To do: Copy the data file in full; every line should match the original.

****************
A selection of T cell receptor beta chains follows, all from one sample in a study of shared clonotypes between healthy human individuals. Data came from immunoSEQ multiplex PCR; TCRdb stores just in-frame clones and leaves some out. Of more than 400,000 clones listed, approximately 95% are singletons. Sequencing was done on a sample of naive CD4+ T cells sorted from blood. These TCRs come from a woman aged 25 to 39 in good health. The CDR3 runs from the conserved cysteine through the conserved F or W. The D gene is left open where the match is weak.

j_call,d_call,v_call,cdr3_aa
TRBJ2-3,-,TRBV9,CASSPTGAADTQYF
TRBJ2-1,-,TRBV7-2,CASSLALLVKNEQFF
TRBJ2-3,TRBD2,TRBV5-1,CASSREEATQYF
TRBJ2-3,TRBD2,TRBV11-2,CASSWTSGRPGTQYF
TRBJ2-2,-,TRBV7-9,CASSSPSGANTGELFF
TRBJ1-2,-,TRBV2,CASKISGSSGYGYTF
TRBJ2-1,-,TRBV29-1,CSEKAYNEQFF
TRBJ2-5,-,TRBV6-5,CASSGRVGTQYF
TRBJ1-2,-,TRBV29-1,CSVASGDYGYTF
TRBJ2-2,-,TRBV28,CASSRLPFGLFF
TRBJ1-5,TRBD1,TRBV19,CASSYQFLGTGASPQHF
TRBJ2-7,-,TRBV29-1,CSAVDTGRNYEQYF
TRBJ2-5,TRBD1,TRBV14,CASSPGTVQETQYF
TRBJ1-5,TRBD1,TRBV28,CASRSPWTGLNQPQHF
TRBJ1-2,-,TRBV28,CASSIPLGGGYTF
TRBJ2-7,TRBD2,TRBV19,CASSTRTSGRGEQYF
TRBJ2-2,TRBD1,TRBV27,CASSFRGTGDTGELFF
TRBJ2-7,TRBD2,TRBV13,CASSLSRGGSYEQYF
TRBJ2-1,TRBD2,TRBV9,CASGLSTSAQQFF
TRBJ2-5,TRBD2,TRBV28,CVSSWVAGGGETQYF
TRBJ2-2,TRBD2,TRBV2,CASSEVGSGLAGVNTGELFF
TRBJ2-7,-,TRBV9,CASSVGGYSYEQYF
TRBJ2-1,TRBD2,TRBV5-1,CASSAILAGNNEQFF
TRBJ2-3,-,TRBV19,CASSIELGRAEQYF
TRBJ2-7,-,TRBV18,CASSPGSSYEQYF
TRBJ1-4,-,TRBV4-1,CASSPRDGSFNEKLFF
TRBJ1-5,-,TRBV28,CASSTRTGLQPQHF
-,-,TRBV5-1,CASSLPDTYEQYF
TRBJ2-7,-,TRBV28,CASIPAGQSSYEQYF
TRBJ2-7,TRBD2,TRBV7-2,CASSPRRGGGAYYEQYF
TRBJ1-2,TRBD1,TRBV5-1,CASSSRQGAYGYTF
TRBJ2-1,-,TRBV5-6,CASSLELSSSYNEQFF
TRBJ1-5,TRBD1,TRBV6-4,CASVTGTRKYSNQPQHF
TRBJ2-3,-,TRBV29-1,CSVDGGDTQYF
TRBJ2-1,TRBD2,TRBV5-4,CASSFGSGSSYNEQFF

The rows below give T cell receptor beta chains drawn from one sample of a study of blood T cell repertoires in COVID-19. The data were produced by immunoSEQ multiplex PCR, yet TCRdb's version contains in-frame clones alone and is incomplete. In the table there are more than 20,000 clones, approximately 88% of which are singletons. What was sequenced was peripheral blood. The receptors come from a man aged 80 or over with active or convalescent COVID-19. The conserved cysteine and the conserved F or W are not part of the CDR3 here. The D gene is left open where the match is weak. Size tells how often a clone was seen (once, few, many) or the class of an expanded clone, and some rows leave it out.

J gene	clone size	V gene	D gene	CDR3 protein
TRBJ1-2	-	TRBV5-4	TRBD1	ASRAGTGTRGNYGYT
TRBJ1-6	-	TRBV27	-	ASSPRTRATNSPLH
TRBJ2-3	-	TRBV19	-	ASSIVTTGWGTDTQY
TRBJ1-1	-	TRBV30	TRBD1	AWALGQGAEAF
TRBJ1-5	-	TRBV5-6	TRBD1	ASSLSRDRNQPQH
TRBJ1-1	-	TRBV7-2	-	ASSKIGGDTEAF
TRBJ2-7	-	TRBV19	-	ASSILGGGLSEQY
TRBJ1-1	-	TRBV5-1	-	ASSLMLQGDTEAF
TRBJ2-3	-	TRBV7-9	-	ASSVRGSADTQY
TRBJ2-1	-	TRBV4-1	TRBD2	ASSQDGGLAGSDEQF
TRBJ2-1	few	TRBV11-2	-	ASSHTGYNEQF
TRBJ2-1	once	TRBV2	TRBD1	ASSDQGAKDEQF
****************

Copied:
A selection of T cell receptor beta chains follows, all from one sample in a study of shared clonotypes between healthy human individuals. Data came from immunoSEQ multiplex PCR; TCRdb stores just in-frame clones and leaves some out. Of more than 400,000 clones listed, approximately 95% are singletons. Sequencing was done on a sample of naive CD4+ T cells sorted from blood. These TCRs come from a woman aged 25 to 39 in good health. The CDR3 runs from the conserved cysteine through the conserved F or W. The D gene is left open where the match is weak.

j_call,d_call,v_call,cdr3_aa
TRBJ2-3,-,TRBV9,CASSPTGAADTQYF
TRBJ2-1,-,TRBV7-2,CASSLALLVKNEQFF
TRBJ2-3,TRBD2,TRBV5-1,CASSREEATQYF
TRBJ2-3,TRBD2,TRBV11-2,CASSWTSGRPGTQYF
TRBJ2-2,-,TRBV7-9,CASSSPSGANTGELFF
TRBJ1-2,-,TRBV2,CASKISGSSGYGYTF
TRBJ2-1,-,TRBV29-1,CSEKAYNEQFF
TRBJ2-5,-,TRBV6-5,CASSGRVGTQYF
TRBJ1-2,-,TRBV29-1,CSVASGDYGYTF
TRBJ2-2,-,TRBV28,CASSRLPFGLFF
TRBJ1-5,TRBD1,TRBV19,CASSYQFLGTGASPQHF
TRBJ2-7,-,TRBV29-1,CSAVDTGRNYEQYF
TRBJ2-5,TRBD1,TRBV14,CASSPGTVQETQYF
TRBJ1-5,TRBD1,TRBV28,CASRSPWTGLNQPQHF
TRBJ1-2,-,TRBV28,CASSIPLGGGYTF
TRBJ2-7,TRBD2,TRBV19,CASSTRTSGRGEQYF
TRBJ2-2,TRBD1,TRBV27,CASSFRGTGDTGELFF
TRBJ2-7,TRBD2,TRBV13,CASSLSRGGSYEQYF
TRBJ2-1,TRBD2,TRBV9,CASGLSTSAQQFF
TRBJ2-5,TRBD2,TRBV28,CVSSWVAGGGETQYF
TRBJ2-2,TRBD2,TRBV2,CASSEVGSGLAGVNTGELFF
TRBJ2-7,-,TRBV9,CASSVGGYSYEQYF
TRBJ2-1,TRBD2,TRBV5-1,CASSAILAGNNEQFF
TRBJ2-3,-,TRBV19,CASSIELGRAEQYF
TRBJ2-7,-,TRBV18,CASSPGSSYEQYF
TRBJ1-4,-,TRBV4-1,CASSPRDGSFNEKLFF
TRBJ1-5,-,TRBV28,CASSTRTGLQPQHF
-,-,TRBV5-1,CASSLPDTYEQYF
TRBJ2-7,-,TRBV28,CASIPAGQSSYEQYF
TRBJ2-7,TRBD2,TRBV7-2,CASSPRRGGGAYYEQYF
TRBJ1-2,TRBD1,TRBV5-1,CASSSRQGAYGYTF
TRBJ2-1,-,TRBV5-6,CASSLELSSSYNEQFF
TRBJ1-5,TRBD1,TRBV6-4,CASVTGTRKYSNQPQHF
TRBJ2-3,-,TRBV29-1,CSVDGGDTQYF
TRBJ2-1,TRBD2,TRBV5-4,CASSFGSGSSYNEQFF

The rows below give T cell receptor beta chains drawn from one sample of a study of blood T cell repertoires in COVID-19. The data were produced by immunoSEQ multiplex PCR, yet TCRdb's version contains in-frame clones alone and is incomplete. In the table there are more than 20,000 clones, approximately 88% of which are singletons. What was sequenced was peripheral blood. The receptors come from a man aged 80 or over with active or convalescent COVID-19. The conserved cysteine and the conserved F or W are not part of the CDR3 here. The D gene is left open where the match is weak. Size tells how often a clone was seen (once, few, many) or the class of an expanded clone, and some rows leave it out.

J gene	clone size	V gene	D gene	CDR3 protein
TRBJ1-2	-	TRBV5-4	TRBD1	ASRAGTGTRGNYGYT
TRBJ1-6	-	TRBV27	-	ASSPRTRATNSPLH
TRBJ2-3	-	TRBV19	-	ASSIVTTGWGTDTQY
TRBJ1-1	-	TRBV30	TRBD1	AWALGQGAEAF
TRBJ1-5	-	TRBV5-6	TRBD1	ASSLSRDRNQPQH
TRBJ1-1	-	TRBV7-2	-	ASSKIGGDTEAF
TRBJ2-7	-	TRBV19	-	ASSILGGGLSEQY
TRBJ1-1	-	TRBV5-1	-	ASSLMLQGDTEAF
TRBJ2-3	-	TRBV7-9	-	ASSVRGSADTQY
TRBJ2-1	-	TRBV4-1	TRBD2	ASSQDGGLAGSDEQF
TRBJ2-1	few	TRBV11-2	-	ASSHTGYNEQF
TRBJ2-1	once	TRBV2	TRBD1	ASSDQGAKDEQF